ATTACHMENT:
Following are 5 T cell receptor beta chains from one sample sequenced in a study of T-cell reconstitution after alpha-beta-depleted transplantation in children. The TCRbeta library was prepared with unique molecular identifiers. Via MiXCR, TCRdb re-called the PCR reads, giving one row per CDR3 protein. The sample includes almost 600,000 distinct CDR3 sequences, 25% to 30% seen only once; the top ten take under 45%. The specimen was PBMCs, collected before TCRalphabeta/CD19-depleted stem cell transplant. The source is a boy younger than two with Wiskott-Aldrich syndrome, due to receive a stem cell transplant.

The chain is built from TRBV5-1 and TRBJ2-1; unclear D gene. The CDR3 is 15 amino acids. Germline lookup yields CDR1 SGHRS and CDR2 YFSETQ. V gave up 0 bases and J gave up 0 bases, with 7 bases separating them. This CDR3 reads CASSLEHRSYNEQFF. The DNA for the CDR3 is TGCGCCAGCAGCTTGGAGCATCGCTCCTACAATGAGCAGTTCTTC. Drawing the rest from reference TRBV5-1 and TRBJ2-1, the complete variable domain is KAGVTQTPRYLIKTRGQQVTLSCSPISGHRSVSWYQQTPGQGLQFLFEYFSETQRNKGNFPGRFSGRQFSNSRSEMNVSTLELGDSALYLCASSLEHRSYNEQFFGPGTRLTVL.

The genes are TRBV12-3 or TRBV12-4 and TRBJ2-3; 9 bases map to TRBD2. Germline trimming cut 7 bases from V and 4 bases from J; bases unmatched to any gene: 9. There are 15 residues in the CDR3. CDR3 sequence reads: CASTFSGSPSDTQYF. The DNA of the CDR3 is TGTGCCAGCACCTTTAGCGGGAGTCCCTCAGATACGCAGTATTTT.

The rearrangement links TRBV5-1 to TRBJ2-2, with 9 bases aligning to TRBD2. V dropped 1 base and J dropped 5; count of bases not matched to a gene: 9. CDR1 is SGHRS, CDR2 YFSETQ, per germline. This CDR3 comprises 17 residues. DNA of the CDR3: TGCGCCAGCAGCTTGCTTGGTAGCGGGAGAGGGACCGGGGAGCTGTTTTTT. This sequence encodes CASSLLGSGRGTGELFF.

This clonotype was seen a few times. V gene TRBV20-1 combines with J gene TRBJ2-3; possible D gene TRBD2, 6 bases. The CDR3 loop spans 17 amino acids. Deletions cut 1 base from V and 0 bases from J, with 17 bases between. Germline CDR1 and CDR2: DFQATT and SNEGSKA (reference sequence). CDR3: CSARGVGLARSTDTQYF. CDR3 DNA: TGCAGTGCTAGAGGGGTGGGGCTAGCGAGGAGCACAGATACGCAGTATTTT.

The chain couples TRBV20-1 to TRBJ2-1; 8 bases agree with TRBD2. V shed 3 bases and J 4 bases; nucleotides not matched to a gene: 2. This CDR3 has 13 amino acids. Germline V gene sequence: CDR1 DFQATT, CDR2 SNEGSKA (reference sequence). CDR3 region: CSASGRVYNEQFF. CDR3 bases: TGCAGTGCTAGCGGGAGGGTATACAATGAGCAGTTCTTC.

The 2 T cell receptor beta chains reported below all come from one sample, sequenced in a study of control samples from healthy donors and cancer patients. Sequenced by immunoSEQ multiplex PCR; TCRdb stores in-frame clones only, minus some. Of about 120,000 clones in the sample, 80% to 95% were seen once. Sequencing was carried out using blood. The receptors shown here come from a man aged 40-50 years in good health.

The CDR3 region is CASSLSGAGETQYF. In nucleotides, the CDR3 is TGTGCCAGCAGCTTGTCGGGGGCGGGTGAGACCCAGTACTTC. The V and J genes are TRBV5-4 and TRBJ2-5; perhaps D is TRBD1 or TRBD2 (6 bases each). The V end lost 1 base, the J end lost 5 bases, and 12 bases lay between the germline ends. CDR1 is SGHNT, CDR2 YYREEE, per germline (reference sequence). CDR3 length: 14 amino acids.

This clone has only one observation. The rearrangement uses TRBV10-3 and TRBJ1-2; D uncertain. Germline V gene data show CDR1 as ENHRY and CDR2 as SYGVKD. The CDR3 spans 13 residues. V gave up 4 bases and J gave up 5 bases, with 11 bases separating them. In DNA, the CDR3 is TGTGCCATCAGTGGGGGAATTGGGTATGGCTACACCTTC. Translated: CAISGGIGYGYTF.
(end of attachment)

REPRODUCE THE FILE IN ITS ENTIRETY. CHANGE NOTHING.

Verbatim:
Following are 5 T cell receptor beta chains from one sample sequenced in a study of T-cell reconstitution after alpha-beta-depleted transplantation in children. The TCRbeta library was prepared with unique molecular identifiers. Via MiXCR, TCRdb re-called the PCR reads, giving one row per CDR3 protein. The sample includes almost 600,000 distinct CDR3 sequences, 25% to 30% seen only once; the top ten take under 45%. The specimen was PBMCs, collected before TCRalphabeta/CD19-depleted stem cell transplant. The source is a boy younger than two with Wiskott-Aldrich syndrome, due to receive a stem cell transplant.

The chain is built from TRBV5-1 and TRBJ2-1; unclear D gene. The CDR3 is 15 amino acids. Germline lookup yields CDR1 SGHRS and CDR2 YFSETQ. V gave up 0 bases and J gave up 0 bases, with 7 bases separating them. This CDR3 reads CASSLEHRSYNEQFF. The DNA for the CDR3 is TGCGCCAGCAGCTTGGAGCATCGCTCCTACAATGAGCAGTTCTTC. Drawing the rest from reference TRBV5-1 and TRBJ2-1, the complete variable domain is KAGVTQTPRYLIKTRGQQVTLSCSPISGHRSVSWYQQTPGQGLQFLFEYFSETQRNKGNFPGRFSGRQFSNSRSEMNVSTLELGDSALYLCASSLEHRSYNEQFFGPGTRLTVL.

The genes are TRBV12-3 or TRBV12-4 and TRBJ2-3; 9 bases map to TRBD2. Germline trimming cut 7 bases from V and 4 bases from J; bases unmatched to any gene: 9. There are 15 residues in the CDR3. CDR3 sequence reads: CASTFSGSPSDTQYF. The DNA of the CDR3 is TGTGCCAGCACCTTTAGCGGGAGTCCCTCAGATACGCAGTATTTT.

The rearrangement links TRBV5-1 to TRBJ2-2, with 9 bases aligning to TRBD2. V dropped 1 base and J dropped 5; count of bases not matched to a gene: 9. CDR1 is SGHRS, CDR2 YFSETQ, per germline. This CDR3 comprises 17 residues. DNA of the CDR3: TGCGCCAGCAGCTTGCTTGGTAGCGGGAGAGGGACCGGGGAGCTGTTTTTT. This sequence encodes CASSLLGSGRGTGELFF.

This clonotype was seen a few times. V gene TRBV20-1 combines with J gene TRBJ2-3; possible D gene TRBD2, 6 bases. The CDR3 loop spans 17 amino acids. Deletions cut 1 base from V and 0 bases from J, with 17 bases between. Germline CDR1 and CDR2: DFQATT and SNEGSKA (reference sequence). CDR3: CSARGVGLARSTDTQYF. CDR3 DNA: TGCAGTGCTAGAGGGGTGGGGCTAGCGAGGAGCACAGATACGCAGTATTTT.

The chain couples TRBV20-1 to TRBJ2-1; 8 bases agree with TRBD2. V shed 3 bases and J 4 bases; nucleotides not matched to a gene: 2. This CDR3 has 13 amino acids. Germline V gene sequence: CDR1 DFQATT, CDR2 SNEGSKA (reference sequence). CDR3 region: CSASGRVYNEQFF. CDR3 bases: TGCAGTGCTAGCGGGAGGGTATACAATGAGCAGTTCTTC.

The 2 T cell receptor beta chains reported below all come from one sample, sequenced in a study of control samples from healthy donors and cancer patients. Sequenced by immunoSEQ multiplex PCR; TCRdb stores in-frame clones only, minus some. Of about 120,000 clones in the sample, 80% to 95% were seen once. Sequencing was carried out using blood. The receptors shown here come from a man aged 40-50 years in good health.

The CDR3 region is CASSLSGAGETQYF. In nucleotides, the CDR3 is TGTGCCAGCAGCTTGTCGGGGGCGGGTGAGACCCAGTACTTC. The V and J genes are TRBV5-4 and TRBJ2-5; perhaps D is TRBD1 or TRBD2 (6 bases each). The V end lost 1 base, the J end lost 5 bases, and 12 bases lay between the germline ends. CDR1 is SGHNT, CDR2 YYREEE, per germline (reference sequence). CDR3 length: 14 amino acids.

This clone has only one observation. The rearrangement uses TRBV10-3 and TRBJ1-2; D uncertain. Germline V gene data show CDR1 as ENHRY and CDR2 as SYGVKD. The CDR3 spans 13 residues. V gave up 4 bases and J gave up 5 bases, with 11 bases separating them. In DNA, the CDR3 is TGTGCCATCAGTGGGGGAATTGGGTATGGCTACACCTTC. Translated: CAISGGIGYGYTF.